|Title||Ginger: Control independence using tag rewriting|
|Publication Type||Conference Paper|
|Year of Publication||2007|
|Authors||AD Hilton, and A Roth|
|Conference Name||Proceedings - International Symposium on Computer Architecture|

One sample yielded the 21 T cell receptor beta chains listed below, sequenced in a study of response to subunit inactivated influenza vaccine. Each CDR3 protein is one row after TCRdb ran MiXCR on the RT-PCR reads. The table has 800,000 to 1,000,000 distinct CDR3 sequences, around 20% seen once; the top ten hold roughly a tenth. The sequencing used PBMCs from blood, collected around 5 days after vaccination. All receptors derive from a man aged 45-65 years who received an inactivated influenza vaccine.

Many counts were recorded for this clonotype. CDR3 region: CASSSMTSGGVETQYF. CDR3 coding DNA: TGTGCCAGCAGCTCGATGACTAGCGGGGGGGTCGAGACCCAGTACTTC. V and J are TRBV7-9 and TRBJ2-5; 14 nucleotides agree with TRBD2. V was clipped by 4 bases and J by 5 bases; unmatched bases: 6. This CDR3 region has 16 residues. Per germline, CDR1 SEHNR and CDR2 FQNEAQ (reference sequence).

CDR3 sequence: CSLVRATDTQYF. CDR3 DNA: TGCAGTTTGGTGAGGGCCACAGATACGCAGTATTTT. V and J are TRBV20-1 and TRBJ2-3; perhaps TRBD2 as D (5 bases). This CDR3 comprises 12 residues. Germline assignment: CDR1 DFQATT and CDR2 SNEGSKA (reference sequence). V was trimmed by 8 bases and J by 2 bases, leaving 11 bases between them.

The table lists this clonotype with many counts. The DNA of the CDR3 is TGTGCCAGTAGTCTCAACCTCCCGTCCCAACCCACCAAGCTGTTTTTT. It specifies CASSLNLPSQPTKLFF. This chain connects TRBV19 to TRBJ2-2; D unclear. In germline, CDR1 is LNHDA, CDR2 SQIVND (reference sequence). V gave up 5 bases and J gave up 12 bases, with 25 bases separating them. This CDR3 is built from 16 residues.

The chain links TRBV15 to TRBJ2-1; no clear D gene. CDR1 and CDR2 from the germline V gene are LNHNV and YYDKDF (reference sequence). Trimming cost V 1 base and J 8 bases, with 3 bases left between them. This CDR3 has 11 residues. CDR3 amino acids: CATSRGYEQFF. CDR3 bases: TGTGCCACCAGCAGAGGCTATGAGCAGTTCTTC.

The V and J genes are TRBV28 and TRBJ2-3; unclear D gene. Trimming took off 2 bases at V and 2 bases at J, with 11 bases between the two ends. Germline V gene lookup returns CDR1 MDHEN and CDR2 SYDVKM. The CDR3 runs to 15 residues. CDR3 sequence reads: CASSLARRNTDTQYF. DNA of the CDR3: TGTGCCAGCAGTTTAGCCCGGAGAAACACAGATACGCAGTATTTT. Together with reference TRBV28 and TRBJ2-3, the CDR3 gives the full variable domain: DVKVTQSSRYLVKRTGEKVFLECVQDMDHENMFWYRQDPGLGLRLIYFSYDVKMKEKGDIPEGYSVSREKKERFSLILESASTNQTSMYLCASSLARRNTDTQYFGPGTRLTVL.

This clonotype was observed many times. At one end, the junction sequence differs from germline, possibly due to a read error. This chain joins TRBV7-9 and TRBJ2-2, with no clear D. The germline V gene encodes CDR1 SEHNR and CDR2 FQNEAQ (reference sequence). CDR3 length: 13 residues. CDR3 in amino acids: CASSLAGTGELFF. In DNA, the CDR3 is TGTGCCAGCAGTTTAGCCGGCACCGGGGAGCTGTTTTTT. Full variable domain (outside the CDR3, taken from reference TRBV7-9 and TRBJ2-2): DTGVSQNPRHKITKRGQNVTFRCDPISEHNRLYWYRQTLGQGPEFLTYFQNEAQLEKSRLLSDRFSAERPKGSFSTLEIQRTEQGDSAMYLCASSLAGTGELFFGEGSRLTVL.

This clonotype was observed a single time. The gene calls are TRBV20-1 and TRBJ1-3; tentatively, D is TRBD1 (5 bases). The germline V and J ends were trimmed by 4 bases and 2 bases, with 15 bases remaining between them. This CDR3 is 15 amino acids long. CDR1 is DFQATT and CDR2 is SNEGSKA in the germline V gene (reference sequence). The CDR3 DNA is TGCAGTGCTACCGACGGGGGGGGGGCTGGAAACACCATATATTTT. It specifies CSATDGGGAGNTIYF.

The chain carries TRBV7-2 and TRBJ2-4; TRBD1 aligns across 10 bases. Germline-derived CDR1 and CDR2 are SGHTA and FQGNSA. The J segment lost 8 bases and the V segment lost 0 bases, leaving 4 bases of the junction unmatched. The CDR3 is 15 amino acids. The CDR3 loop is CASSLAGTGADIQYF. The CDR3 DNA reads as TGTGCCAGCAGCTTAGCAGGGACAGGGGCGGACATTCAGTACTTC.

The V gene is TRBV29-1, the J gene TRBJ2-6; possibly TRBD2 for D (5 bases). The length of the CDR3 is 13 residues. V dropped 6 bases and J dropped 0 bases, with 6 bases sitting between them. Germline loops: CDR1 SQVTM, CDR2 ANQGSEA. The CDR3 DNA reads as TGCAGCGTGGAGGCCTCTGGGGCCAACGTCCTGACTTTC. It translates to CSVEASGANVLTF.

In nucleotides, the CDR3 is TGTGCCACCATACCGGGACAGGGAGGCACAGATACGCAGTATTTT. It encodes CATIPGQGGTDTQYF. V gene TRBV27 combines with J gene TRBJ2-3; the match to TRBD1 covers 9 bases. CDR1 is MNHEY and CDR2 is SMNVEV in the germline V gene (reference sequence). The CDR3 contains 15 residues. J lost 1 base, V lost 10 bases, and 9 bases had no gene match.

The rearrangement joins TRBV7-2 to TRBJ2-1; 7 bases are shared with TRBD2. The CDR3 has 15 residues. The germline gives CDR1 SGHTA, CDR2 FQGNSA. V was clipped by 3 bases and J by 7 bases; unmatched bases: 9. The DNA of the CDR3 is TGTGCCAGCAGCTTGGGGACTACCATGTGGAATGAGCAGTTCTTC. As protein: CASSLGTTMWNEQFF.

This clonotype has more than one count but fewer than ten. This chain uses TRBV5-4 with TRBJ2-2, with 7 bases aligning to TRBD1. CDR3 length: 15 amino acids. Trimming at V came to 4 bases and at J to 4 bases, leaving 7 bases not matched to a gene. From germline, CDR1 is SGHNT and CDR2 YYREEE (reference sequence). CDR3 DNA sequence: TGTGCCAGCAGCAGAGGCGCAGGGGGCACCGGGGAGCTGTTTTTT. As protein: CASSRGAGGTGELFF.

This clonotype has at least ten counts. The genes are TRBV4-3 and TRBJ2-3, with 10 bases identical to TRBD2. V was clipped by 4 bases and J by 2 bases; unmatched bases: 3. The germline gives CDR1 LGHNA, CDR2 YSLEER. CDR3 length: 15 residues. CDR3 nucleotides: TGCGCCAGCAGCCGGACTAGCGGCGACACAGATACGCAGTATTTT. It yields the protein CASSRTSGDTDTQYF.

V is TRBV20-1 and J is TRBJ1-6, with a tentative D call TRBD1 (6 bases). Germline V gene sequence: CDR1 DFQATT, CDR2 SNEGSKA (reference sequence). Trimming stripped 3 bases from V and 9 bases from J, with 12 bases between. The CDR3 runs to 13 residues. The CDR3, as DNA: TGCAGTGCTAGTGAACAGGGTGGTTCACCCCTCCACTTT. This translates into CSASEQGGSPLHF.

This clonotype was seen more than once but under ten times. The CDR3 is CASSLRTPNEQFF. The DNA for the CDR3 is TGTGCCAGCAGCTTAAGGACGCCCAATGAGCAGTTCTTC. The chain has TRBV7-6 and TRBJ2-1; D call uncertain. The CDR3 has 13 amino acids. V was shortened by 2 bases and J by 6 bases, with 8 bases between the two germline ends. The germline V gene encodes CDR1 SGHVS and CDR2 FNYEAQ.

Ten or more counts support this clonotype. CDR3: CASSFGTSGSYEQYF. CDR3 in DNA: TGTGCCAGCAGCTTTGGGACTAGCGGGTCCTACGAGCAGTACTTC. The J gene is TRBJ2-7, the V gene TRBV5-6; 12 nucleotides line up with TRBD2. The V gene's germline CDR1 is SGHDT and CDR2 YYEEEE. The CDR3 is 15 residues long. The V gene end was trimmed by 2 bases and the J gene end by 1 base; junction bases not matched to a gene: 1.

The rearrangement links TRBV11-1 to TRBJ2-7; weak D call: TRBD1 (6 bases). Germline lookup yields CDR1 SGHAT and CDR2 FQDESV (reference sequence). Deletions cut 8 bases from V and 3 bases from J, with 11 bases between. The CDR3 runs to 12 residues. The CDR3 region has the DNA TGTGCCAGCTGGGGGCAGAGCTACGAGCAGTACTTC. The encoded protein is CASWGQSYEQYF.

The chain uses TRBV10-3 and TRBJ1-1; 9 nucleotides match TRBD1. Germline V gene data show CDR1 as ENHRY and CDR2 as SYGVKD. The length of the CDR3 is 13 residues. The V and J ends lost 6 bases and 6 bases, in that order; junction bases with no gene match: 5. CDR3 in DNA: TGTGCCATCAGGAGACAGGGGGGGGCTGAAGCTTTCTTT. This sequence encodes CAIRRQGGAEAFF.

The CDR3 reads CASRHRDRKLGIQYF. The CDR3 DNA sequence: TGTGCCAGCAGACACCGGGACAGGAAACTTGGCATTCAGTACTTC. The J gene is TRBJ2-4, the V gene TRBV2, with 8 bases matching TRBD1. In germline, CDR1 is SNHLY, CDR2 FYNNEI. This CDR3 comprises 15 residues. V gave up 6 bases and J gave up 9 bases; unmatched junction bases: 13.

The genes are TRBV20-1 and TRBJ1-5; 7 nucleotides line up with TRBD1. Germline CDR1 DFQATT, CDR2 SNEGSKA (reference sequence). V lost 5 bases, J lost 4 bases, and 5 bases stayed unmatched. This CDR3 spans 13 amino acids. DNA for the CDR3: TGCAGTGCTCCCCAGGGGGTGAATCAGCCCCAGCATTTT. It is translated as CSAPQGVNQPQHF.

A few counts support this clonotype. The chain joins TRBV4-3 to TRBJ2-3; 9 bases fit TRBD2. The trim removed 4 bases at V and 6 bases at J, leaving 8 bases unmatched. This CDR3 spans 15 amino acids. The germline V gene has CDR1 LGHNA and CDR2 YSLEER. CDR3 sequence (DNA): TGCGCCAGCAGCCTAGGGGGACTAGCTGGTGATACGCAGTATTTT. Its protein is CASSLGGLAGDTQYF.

The negative performance impact of branch mis-predictions can be reduced by exploiting control independence (CI). When a branch mis-predicts, the wrong-path instructions up to the point where control converges with the correct path are selectively squashed and replaced with correct-path instructions. Instructions beyond the convergence-point-the branch's control-independent (CI) instructions-are spared from squashing. Exploiting CI requires updating the input data dependences of CI instructions to reflect the selective removal and insertion of logically older instructions and transitively re-dispatching those CI instructions whose inputs have changed. This capability is generally called out-of-order renaming. Previously proposed CI designs use out-of-order renaming schemes that either consume excessive rename/dispatch bandwidth, can only be applied in limited cases, or incur a cost even when the branch would be correctly predicted. Ginger is a CI design that is both general and bandwidth efficient. Ginger implements out-of-order renaming using tag rewriting, re-linking the input dependences of CI instructions as they sit in the window. To do this, Ginger halts the pipeline uses the idle map table read and write ports and the issue queue match lines and write lines to perform a register-tag "search-and-replace" operation. After a few cycles, the pipeline restarts and execution resumes with correct data dependences. Cycle-level simulation shows that Ginger out-performs previous CI designs, yielding geometric mean speedups over an aggressive non-CI processor of 5%, 12%, and 11%-on SPECint2000, MediaBench, and Comm-Bench-with speedups of 15% or greater on 11 of 46 programs. Copyright 2007 ACM.